A Simple Homemade Sawmill to Make “Urban Lumber”

If you’re a woodworker, you know what it’s like to always be on the lookout for wood for your next (or current) project. It’s a bit disheartening to go to your local home improvement store or specialty wood store and realize the cost of the wood alone is going to be more than you can buy the finished piece for. Speaking from experience, it really makes you think twice about your original design concept and how your can do it cheaper.

Milling Your Own Lumber

I was lucky for a couple of years….. I had a friend who owned a band-saw mill at his cabin and any wood I could find, I took up there and milled myself. The problem was, I was limited by the size of cutoffs I could take up there by what I could lift into my truck, plus the mill was made to cut large trees not the much smaller branches I would bring.

Hiring Someone?

Hiring someone to mill up some lumber is an option but also has it’s own set of problems. You need access to some large trees, be able to transport all that lumber to your shop and of course, the space to store it all somewhere so it can dry….. not to mention the cost of hiring the mill can be steep!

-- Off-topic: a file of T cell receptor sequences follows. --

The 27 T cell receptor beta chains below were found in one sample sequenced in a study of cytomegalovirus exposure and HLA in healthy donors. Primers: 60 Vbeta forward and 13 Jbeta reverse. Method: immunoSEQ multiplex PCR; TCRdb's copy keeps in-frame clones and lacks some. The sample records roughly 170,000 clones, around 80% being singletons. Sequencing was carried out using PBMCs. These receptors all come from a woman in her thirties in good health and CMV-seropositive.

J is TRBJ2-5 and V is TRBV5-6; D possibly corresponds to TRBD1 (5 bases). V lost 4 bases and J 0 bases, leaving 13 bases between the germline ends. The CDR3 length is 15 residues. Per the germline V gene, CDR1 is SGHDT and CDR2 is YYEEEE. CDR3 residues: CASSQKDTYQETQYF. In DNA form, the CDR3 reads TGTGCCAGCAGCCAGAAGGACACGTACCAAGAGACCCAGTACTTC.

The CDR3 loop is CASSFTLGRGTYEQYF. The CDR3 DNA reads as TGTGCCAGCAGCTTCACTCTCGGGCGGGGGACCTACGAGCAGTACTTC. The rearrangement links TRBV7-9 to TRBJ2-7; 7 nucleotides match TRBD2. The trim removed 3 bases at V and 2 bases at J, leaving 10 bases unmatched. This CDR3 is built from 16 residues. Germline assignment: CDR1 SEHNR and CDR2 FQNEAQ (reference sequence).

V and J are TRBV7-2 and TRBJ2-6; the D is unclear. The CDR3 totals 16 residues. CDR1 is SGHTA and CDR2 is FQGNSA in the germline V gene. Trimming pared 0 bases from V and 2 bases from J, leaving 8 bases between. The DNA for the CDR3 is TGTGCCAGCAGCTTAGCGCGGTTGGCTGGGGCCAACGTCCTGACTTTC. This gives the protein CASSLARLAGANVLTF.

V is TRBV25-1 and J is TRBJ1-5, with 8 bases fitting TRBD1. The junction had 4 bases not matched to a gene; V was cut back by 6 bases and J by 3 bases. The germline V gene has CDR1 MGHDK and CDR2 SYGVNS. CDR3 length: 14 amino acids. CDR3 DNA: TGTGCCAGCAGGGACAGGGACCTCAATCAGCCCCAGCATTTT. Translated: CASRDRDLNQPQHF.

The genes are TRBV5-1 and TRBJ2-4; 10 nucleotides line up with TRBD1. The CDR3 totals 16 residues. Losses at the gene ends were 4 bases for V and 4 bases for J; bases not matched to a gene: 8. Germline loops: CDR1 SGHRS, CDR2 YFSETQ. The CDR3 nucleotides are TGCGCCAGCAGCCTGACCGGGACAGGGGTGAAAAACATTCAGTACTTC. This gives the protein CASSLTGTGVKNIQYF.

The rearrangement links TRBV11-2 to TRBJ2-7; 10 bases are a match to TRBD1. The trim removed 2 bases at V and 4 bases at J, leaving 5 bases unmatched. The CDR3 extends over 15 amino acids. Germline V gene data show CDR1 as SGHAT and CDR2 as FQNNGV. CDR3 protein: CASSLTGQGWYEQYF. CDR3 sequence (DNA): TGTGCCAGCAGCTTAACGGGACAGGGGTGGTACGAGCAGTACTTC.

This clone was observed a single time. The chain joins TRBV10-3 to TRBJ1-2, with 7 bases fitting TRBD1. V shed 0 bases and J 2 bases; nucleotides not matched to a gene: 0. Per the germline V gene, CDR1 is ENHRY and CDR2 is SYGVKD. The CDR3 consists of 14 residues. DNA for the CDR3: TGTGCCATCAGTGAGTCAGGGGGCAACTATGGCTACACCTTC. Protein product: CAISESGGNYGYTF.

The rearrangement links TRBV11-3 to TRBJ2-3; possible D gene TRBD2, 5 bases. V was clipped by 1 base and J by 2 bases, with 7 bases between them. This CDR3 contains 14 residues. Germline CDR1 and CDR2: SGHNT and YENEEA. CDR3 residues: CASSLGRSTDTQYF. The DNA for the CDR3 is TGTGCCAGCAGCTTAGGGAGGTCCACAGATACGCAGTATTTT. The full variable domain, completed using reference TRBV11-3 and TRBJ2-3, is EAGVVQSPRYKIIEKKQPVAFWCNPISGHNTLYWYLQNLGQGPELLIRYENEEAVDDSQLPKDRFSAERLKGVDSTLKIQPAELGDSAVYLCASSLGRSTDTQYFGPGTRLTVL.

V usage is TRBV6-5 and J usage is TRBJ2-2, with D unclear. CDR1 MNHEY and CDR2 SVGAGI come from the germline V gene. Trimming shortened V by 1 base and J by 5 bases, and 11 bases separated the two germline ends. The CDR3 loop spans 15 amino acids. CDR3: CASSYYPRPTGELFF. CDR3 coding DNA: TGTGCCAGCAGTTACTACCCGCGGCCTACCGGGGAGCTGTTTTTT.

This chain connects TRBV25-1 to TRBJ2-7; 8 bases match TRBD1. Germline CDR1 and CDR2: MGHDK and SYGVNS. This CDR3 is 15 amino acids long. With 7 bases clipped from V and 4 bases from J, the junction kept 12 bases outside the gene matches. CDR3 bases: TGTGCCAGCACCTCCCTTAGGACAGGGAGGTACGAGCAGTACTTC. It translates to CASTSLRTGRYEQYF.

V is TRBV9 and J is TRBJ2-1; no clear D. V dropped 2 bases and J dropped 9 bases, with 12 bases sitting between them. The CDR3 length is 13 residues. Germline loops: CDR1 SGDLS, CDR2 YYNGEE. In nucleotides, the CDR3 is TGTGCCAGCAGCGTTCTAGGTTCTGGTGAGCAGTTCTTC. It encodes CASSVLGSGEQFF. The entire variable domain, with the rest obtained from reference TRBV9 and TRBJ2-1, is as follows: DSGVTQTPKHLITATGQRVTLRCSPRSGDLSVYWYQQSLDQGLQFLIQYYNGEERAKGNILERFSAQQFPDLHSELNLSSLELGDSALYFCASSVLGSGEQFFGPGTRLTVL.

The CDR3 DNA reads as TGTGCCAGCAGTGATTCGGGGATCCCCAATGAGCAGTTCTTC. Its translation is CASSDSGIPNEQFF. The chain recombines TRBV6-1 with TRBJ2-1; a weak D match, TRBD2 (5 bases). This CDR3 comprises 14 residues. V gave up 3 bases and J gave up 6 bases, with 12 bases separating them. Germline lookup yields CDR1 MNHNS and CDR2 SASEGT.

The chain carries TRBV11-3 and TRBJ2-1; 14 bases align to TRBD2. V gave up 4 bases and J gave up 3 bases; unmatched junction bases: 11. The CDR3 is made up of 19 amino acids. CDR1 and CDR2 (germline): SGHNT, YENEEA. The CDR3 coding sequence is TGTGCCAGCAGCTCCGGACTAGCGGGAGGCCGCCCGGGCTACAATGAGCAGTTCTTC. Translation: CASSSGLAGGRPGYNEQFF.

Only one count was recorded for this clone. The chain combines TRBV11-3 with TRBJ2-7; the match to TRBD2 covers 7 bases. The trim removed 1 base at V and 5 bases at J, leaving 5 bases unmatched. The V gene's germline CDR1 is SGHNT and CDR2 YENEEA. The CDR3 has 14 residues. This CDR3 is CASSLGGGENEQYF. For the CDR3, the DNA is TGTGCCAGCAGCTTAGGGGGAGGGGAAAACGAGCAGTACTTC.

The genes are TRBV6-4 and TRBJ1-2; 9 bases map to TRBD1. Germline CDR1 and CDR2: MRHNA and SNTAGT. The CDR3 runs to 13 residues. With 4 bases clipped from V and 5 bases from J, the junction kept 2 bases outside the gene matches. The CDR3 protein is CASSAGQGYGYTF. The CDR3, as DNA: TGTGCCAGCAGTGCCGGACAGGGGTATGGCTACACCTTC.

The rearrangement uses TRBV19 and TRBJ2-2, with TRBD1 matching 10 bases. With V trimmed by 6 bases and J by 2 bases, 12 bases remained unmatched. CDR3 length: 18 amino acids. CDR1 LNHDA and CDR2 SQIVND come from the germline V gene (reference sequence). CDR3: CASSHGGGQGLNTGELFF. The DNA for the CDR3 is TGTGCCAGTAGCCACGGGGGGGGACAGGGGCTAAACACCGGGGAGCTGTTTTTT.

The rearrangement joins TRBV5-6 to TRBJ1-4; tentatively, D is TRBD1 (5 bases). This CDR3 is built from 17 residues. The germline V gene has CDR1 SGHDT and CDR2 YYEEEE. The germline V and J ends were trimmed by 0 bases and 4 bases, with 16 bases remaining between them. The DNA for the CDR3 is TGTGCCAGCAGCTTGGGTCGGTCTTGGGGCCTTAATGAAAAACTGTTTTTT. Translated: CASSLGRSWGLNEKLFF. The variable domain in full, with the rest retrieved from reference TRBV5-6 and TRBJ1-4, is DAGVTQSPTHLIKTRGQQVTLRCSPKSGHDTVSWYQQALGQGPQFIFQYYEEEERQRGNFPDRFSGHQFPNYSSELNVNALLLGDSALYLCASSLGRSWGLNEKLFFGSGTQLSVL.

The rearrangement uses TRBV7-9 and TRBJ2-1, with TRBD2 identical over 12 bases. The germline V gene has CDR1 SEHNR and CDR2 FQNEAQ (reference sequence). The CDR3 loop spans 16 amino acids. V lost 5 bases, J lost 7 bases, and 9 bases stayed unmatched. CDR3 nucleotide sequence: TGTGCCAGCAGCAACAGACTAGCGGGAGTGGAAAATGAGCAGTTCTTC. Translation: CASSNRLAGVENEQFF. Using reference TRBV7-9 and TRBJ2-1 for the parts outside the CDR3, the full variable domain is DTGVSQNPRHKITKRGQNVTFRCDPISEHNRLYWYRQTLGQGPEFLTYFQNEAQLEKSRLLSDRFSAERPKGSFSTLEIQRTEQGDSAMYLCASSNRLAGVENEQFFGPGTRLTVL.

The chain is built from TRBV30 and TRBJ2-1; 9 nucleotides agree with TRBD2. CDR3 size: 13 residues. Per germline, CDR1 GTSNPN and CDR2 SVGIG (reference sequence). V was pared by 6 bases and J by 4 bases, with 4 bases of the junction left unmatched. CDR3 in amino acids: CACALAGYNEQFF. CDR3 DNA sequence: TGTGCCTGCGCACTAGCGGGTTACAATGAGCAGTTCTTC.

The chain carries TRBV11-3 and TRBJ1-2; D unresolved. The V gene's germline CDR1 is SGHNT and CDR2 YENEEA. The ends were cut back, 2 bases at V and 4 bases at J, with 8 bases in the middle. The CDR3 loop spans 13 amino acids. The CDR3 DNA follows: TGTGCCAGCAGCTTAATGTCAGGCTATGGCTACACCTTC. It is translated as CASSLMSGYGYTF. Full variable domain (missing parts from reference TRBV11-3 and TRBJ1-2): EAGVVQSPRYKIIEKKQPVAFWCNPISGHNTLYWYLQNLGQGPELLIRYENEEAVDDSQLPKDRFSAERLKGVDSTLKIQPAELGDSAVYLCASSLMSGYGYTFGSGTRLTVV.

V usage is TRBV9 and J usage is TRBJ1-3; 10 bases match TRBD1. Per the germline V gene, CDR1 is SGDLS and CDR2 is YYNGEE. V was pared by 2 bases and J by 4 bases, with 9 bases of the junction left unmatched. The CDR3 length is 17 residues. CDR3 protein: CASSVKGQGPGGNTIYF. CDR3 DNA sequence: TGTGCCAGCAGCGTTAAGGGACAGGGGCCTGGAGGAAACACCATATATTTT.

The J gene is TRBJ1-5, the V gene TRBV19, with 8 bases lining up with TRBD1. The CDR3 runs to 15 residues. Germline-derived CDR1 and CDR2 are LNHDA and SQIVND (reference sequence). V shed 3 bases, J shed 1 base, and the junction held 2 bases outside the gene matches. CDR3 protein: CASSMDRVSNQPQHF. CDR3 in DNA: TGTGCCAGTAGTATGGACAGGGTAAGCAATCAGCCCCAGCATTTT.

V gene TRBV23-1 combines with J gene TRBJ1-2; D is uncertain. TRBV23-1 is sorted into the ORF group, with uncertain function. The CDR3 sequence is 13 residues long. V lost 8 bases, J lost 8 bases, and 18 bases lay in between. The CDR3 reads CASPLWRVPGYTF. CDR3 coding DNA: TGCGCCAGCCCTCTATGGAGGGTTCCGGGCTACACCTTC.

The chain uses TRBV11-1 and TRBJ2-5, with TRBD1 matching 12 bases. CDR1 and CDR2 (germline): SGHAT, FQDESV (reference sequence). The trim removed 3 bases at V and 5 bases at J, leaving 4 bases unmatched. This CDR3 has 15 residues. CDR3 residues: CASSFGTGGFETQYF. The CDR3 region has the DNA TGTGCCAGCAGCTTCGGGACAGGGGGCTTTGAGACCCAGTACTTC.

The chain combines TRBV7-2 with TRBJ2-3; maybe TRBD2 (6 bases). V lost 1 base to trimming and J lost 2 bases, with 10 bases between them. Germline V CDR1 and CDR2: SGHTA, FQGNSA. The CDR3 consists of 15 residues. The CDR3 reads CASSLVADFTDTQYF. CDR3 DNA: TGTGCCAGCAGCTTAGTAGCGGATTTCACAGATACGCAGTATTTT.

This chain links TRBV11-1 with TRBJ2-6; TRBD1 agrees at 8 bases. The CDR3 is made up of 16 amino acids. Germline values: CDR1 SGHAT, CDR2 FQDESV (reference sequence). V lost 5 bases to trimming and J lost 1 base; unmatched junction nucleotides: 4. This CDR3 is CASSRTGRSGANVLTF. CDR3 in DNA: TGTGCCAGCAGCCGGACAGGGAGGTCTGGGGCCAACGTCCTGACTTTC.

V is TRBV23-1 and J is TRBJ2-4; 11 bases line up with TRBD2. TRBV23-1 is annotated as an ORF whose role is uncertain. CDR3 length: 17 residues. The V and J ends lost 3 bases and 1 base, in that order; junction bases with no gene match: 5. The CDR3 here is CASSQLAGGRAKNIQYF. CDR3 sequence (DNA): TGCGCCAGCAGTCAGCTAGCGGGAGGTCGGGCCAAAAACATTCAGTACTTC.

Alaskan Mills

Alaskan Mills are a great and portable alternative but again….. they’re also made for cutting large trees, and unless you can get a company to deliver the logs to your house, you have to get to them and transport the slabs back.


Another method I’ve used to mill wood is on my band-saw. I’m lucky in some respects because I  have a rather large 18″, industrial saw and can mill some nice size pieces with it. The issue with it is keeping the wood stable as I’m cutting so it doesn’t roll and end up snapping the blade (yes, that has happened unfortunately) so a jig to hold it secure is needed. Doing it this way typically limits the length of log you can use though, and even worse if you only have a 14″ band-saw with no riser block installed. With that being said, it is a great technique if you need boards for box making but maybe not for furniture making.

A 14″ Bandsaw Can be limiting


An 18″ Bandsaw opens more possibilities.

As a matter of fact, all these options are great in their own right but i find more often than not, I need something in between….

A fellow woodworker by the name of Izzy Swan first made a small home band-saw mill out of metal that used a circular saw and a Prazi Beam Cutter (used for making log houses and post and beams) and used it to mill small logs at home. I thought it was ingenious but not having access to metal working equipment, I never considered making it.

I guess he realized or received enough comments that a lot of us don”t have the means to work with metal that he re-did his design in wood.